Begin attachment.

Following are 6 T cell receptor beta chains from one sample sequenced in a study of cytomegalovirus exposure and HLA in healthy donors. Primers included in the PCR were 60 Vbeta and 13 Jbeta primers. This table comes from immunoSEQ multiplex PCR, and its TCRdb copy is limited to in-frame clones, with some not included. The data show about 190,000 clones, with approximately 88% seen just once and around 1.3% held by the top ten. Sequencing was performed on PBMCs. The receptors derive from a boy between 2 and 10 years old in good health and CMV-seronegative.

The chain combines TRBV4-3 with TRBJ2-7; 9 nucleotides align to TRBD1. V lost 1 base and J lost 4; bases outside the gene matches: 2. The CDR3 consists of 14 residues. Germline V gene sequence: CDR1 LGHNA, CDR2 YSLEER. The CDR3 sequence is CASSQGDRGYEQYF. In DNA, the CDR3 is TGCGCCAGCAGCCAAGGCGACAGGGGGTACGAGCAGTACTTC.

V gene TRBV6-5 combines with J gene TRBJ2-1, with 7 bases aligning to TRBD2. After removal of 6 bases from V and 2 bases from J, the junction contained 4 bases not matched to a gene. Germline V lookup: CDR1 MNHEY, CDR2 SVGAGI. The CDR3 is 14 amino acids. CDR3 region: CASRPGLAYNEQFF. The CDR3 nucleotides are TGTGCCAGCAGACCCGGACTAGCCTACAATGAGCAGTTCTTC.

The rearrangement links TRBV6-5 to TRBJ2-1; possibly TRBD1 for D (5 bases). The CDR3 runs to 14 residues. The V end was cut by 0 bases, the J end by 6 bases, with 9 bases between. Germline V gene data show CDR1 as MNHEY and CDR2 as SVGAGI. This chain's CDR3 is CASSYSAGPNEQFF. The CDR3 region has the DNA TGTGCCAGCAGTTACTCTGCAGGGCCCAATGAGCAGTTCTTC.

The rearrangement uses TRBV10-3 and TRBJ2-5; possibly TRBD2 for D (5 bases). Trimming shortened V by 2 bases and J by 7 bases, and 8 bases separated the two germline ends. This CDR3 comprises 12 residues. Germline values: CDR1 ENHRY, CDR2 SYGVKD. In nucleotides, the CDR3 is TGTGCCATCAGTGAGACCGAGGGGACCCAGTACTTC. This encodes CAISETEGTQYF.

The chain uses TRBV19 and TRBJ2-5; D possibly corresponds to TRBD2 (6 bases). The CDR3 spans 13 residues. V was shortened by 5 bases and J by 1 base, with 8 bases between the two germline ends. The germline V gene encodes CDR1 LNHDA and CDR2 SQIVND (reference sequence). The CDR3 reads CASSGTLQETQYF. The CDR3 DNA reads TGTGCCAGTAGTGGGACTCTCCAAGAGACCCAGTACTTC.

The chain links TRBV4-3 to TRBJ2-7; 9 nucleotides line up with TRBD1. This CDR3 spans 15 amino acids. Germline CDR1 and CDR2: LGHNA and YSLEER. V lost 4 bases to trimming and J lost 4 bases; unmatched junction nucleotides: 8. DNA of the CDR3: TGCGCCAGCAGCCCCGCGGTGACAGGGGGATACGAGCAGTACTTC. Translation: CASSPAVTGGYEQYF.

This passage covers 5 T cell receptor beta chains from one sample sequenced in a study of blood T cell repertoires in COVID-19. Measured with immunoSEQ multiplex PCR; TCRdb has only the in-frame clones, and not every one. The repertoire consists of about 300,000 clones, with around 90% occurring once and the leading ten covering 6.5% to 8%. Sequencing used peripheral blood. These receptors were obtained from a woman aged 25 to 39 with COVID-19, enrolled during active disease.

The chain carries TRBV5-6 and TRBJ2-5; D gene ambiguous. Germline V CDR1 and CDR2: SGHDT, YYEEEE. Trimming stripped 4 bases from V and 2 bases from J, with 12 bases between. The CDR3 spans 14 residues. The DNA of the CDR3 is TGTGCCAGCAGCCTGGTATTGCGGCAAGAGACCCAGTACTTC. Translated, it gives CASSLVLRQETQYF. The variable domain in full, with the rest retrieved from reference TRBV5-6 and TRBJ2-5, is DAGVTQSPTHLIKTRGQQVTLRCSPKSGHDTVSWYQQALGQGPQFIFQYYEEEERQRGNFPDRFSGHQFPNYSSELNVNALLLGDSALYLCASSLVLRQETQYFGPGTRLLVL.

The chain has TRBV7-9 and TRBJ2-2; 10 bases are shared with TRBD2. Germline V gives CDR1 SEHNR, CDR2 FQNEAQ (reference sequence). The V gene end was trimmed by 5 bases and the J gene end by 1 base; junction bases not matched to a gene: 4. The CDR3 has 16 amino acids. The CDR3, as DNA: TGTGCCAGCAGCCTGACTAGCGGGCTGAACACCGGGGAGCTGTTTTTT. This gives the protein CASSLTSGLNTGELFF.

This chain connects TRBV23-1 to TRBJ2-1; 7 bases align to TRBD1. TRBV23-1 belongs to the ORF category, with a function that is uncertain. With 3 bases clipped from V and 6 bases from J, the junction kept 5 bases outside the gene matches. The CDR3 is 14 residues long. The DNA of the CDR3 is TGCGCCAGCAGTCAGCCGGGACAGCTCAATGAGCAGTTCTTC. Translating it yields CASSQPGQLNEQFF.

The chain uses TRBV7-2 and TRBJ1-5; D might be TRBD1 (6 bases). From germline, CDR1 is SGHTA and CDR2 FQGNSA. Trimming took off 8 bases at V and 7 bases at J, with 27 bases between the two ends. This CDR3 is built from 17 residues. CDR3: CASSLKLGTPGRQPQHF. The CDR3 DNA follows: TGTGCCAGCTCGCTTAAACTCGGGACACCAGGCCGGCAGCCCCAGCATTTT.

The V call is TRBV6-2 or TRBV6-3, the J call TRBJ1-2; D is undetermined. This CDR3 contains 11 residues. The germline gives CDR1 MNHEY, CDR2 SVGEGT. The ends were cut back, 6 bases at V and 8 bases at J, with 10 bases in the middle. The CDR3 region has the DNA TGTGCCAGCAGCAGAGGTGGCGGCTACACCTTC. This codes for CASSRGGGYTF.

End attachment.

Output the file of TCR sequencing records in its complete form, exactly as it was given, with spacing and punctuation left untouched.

Following are 6 T cell receptor beta chains from one sample sequenced in a study of cytomegalovirus exposure and HLA in healthy donors. Primers included in the PCR were 60 Vbeta and 13 Jbeta primers. This table comes from immunoSEQ multiplex PCR, and its TCRdb copy is limited to in-frame clones, with some not included. The data show about 190,000 clones, with approximately 88% seen just once and around 1.3% held by the top ten. Sequencing was performed on PBMCs. The receptors derive from a boy between 2 and 10 years old in good health and CMV-seronegative.

The chain combines TRBV4-3 with TRBJ2-7; 9 nucleotides align to TRBD1. V lost 1 base and J lost 4; bases outside the gene matches: 2. The CDR3 consists of 14 residues. Germline V gene sequence: CDR1 LGHNA, CDR2 YSLEER. The CDR3 sequence is CASSQGDRGYEQYF. In DNA, the CDR3 is TGCGCCAGCAGCCAAGGCGACAGGGGGTACGAGCAGTACTTC.

V gene TRBV6-5 combines with J gene TRBJ2-1, with 7 bases aligning to TRBD2. After removal of 6 bases from V and 2 bases from J, the junction contained 4 bases not matched to a gene. Germline V lookup: CDR1 MNHEY, CDR2 SVGAGI. The CDR3 is 14 amino acids. CDR3 region: CASRPGLAYNEQFF. The CDR3 nucleotides are TGTGCCAGCAGACCCGGACTAGCCTACAATGAGCAGTTCTTC.

The rearrangement links TRBV6-5 to TRBJ2-1; possibly TRBD1 for D (5 bases). The CDR3 runs to 14 residues. The V end was cut by 0 bases, the J end by 6 bases, with 9 bases between. Germline V gene data show CDR1 as MNHEY and CDR2 as SVGAGI. This chain's CDR3 is CASSYSAGPNEQFF. The CDR3 region has the DNA TGTGCCAGCAGTTACTCTGCAGGGCCCAATGAGCAGTTCTTC.

The rearrangement uses TRBV10-3 and TRBJ2-5; possibly TRBD2 for D (5 bases). Trimming shortened V by 2 bases and J by 7 bases, and 8 bases separated the two germline ends. This CDR3 comprises 12 residues. Germline values: CDR1 ENHRY, CDR2 SYGVKD. In nucleotides, the CDR3 is TGTGCCATCAGTGAGACCGAGGGGACCCAGTACTTC. This encodes CAISETEGTQYF.

The chain uses TRBV19 and TRBJ2-5; D possibly corresponds to TRBD2 (6 bases). The CDR3 spans 13 residues. V was shortened by 5 bases and J by 1 base, with 8 bases between the two germline ends. The germline V gene encodes CDR1 LNHDA and CDR2 SQIVND (reference sequence). The CDR3 reads CASSGTLQETQYF. The CDR3 DNA reads TGTGCCAGTAGTGGGACTCTCCAAGAGACCCAGTACTTC.

The chain links TRBV4-3 to TRBJ2-7; 9 nucleotides line up with TRBD1. This CDR3 spans 15 amino acids. Germline CDR1 and CDR2: LGHNA and YSLEER. V lost 4 bases to trimming and J lost 4 bases; unmatched junction nucleotides: 8. DNA of the CDR3: TGCGCCAGCAGCCCCGCGGTGACAGGGGGATACGAGCAGTACTTC. Translation: CASSPAVTGGYEQYF.

This passage covers 5 T cell receptor beta chains from one sample sequenced in a study of blood T cell repertoires in COVID-19. Measured with immunoSEQ multiplex PCR; TCRdb has only the in-frame clones, and not every one. The repertoire consists of about 300,000 clones, with around 90% occurring once and the leading ten covering 6.5% to 8%. Sequencing used peripheral blood. These receptors were obtained from a woman aged 25 to 39 with COVID-19, enrolled during active disease.

The chain carries TRBV5-6 and TRBJ2-5; D gene ambiguous. Germline V CDR1 and CDR2: SGHDT, YYEEEE. Trimming stripped 4 bases from V and 2 bases from J, with 12 bases between. The CDR3 spans 14 residues. The DNA of the CDR3 is TGTGCCAGCAGCCTGGTATTGCGGCAAGAGACCCAGTACTTC. Translated, it gives CASSLVLRQETQYF. The variable domain in full, with the rest retrieved from reference TRBV5-6 and TRBJ2-5, is DAGVTQSPTHLIKTRGQQVTLRCSPKSGHDTVSWYQQALGQGPQFIFQYYEEEERQRGNFPDRFSGHQFPNYSSELNVNALLLGDSALYLCASSLVLRQETQYFGPGTRLLVL.

The chain has TRBV7-9 and TRBJ2-2; 10 bases are shared with TRBD2. Germline V gives CDR1 SEHNR, CDR2 FQNEAQ (reference sequence). The V gene end was trimmed by 5 bases and the J gene end by 1 base; junction bases not matched to a gene: 4. The CDR3 has 16 amino acids. The CDR3, as DNA: TGTGCCAGCAGCCTGACTAGCGGGCTGAACACCGGGGAGCTGTTTTTT. This gives the protein CASSLTSGLNTGELFF.

This chain connects TRBV23-1 to TRBJ2-1; 7 bases align to TRBD1. TRBV23-1 belongs to the ORF category, with a function that is uncertain. With 3 bases clipped from V and 6 bases from J, the junction kept 5 bases outside the gene matches. The CDR3 is 14 residues long. The DNA of the CDR3 is TGCGCCAGCAGTCAGCCGGGACAGCTCAATGAGCAGTTCTTC. Translating it yields CASSQPGQLNEQFF.

The chain uses TRBV7-2 and TRBJ1-5; D might be TRBD1 (6 bases). From germline, CDR1 is SGHTA and CDR2 FQGNSA. Trimming took off 8 bases at V and 7 bases at J, with 27 bases between the two ends. This CDR3 is built from 17 residues. CDR3: CASSLKLGTPGRQPQHF. The CDR3 DNA follows: TGTGCCAGCTCGCTTAAACTCGGGACACCAGGCCGGCAGCCCCAGCATTTT.

The V call is TRBV6-2 or TRBV6-3, the J call TRBJ1-2; D is undetermined. This CDR3 contains 11 residues. The germline gives CDR1 MNHEY, CDR2 SVGEGT. The ends were cut back, 6 bases at V and 8 bases at J, with 10 bases in the middle. The CDR3 region has the DNA TGTGCCAGCAGCAGAGGTGGCGGCTACACCTTC. This codes for CASSRGGGYTF.